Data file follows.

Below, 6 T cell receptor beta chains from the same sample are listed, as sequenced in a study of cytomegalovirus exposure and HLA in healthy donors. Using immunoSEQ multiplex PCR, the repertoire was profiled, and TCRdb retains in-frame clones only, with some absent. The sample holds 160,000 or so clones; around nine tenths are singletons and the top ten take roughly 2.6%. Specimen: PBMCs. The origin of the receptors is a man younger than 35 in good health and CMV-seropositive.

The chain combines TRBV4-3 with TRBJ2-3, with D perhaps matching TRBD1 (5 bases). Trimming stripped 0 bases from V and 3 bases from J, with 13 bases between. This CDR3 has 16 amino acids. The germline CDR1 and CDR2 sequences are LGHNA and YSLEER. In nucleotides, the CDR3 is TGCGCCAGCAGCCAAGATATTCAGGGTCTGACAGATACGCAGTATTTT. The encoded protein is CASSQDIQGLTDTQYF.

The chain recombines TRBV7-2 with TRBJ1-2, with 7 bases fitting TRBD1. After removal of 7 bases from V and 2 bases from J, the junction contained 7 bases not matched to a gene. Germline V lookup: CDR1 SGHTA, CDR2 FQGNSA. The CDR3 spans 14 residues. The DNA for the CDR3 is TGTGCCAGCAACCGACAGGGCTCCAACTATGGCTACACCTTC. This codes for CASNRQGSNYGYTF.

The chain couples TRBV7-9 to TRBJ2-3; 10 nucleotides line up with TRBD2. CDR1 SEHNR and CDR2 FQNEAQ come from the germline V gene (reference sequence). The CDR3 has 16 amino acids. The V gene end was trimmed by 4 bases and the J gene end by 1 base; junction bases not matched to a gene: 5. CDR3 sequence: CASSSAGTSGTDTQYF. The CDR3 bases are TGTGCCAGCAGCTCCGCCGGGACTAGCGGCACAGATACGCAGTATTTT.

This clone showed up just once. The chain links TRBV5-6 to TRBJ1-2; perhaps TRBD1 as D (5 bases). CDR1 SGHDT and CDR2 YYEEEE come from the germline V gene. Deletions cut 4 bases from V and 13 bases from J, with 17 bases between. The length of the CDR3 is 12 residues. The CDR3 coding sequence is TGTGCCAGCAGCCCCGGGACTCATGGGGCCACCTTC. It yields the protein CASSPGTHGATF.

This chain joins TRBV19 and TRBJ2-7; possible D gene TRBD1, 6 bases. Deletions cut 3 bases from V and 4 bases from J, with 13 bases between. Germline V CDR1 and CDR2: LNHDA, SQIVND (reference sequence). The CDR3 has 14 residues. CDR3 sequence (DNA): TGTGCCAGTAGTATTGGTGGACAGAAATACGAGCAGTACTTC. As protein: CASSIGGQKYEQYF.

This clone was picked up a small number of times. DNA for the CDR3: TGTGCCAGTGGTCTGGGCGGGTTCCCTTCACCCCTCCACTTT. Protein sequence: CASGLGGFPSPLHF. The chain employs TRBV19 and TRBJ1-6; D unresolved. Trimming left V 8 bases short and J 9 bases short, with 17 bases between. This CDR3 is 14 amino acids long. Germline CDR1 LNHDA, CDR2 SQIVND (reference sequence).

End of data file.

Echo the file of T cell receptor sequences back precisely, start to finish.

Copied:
Below, 6 T cell receptor beta chains from the same sample are listed, as sequenced in a study of cytomegalovirus exposure and HLA in healthy donors. Using immunoSEQ multiplex PCR, the repertoire was profiled, and TCRdb retains in-frame clones only, with some absent. The sample holds 160,000 or so clones; around nine tenths are singletons and the top ten take roughly 2.6%. Specimen: PBMCs. The origin of the receptors is a man younger than 35 in good health and CMV-seropositive.

The chain combines TRBV4-3 with TRBJ2-3, with D perhaps matching TRBD1 (5 bases). Trimming stripped 0 bases from V and 3 bases from J, with 13 bases between. This CDR3 has 16 amino acids. The germline CDR1 and CDR2 sequences are LGHNA and YSLEER. In nucleotides, the CDR3 is TGCGCCAGCAGCCAAGATATTCAGGGTCTGACAGATACGCAGTATTTT. The encoded protein is CASSQDIQGLTDTQYF.

The chain recombines TRBV7-2 with TRBJ1-2, with 7 bases fitting TRBD1. After removal of 7 bases from V and 2 bases from J, the junction contained 7 bases not matched to a gene. Germline V lookup: CDR1 SGHTA, CDR2 FQGNSA. The CDR3 spans 14 residues. The DNA for the CDR3 is TGTGCCAGCAACCGACAGGGCTCCAACTATGGCTACACCTTC. This codes for CASNRQGSNYGYTF.

The chain couples TRBV7-9 to TRBJ2-3; 10 nucleotides line up with TRBD2. CDR1 SEHNR and CDR2 FQNEAQ come from the germline V gene (reference sequence). The CDR3 has 16 amino acids. The V gene end was trimmed by 4 bases and the J gene end by 1 base; junction bases not matched to a gene: 5. CDR3 sequence: CASSSAGTSGTDTQYF. The CDR3 bases are TGTGCCAGCAGCTCCGCCGGGACTAGCGGCACAGATACGCAGTATTTT.

This clone showed up just once. The chain links TRBV5-6 to TRBJ1-2; perhaps TRBD1 as D (5 bases). CDR1 SGHDT and CDR2 YYEEEE come from the germline V gene. Deletions cut 4 bases from V and 13 bases from J, with 17 bases between. The length of the CDR3 is 12 residues. The CDR3 coding sequence is TGTGCCAGCAGCCCCGGGACTCATGGGGCCACCTTC. It yields the protein CASSPGTHGATF.

This chain joins TRBV19 and TRBJ2-7; possible D gene TRBD1, 6 bases. Deletions cut 3 bases from V and 4 bases from J, with 13 bases between. Germline V CDR1 and CDR2: LNHDA, SQIVND (reference sequence). The CDR3 has 14 residues. CDR3 sequence (DNA): TGTGCCAGTAGTATTGGTGGACAGAAATACGAGCAGTACTTC. As protein: CASSIGGQKYEQYF.

This clone was picked up a small number of times. DNA for the CDR3: TGTGCCAGTGGTCTGGGCGGGTTCCCTTCACCCCTCCACTTT. Protein sequence: CASGLGGFPSPLHF. The chain employs TRBV19 and TRBJ1-6; D unresolved. Trimming left V 8 bases short and J 9 bases short, with 17 bases between. This CDR3 is 14 amino acids long. Germline CDR1 LNHDA, CDR2 SQIVND (reference sequence).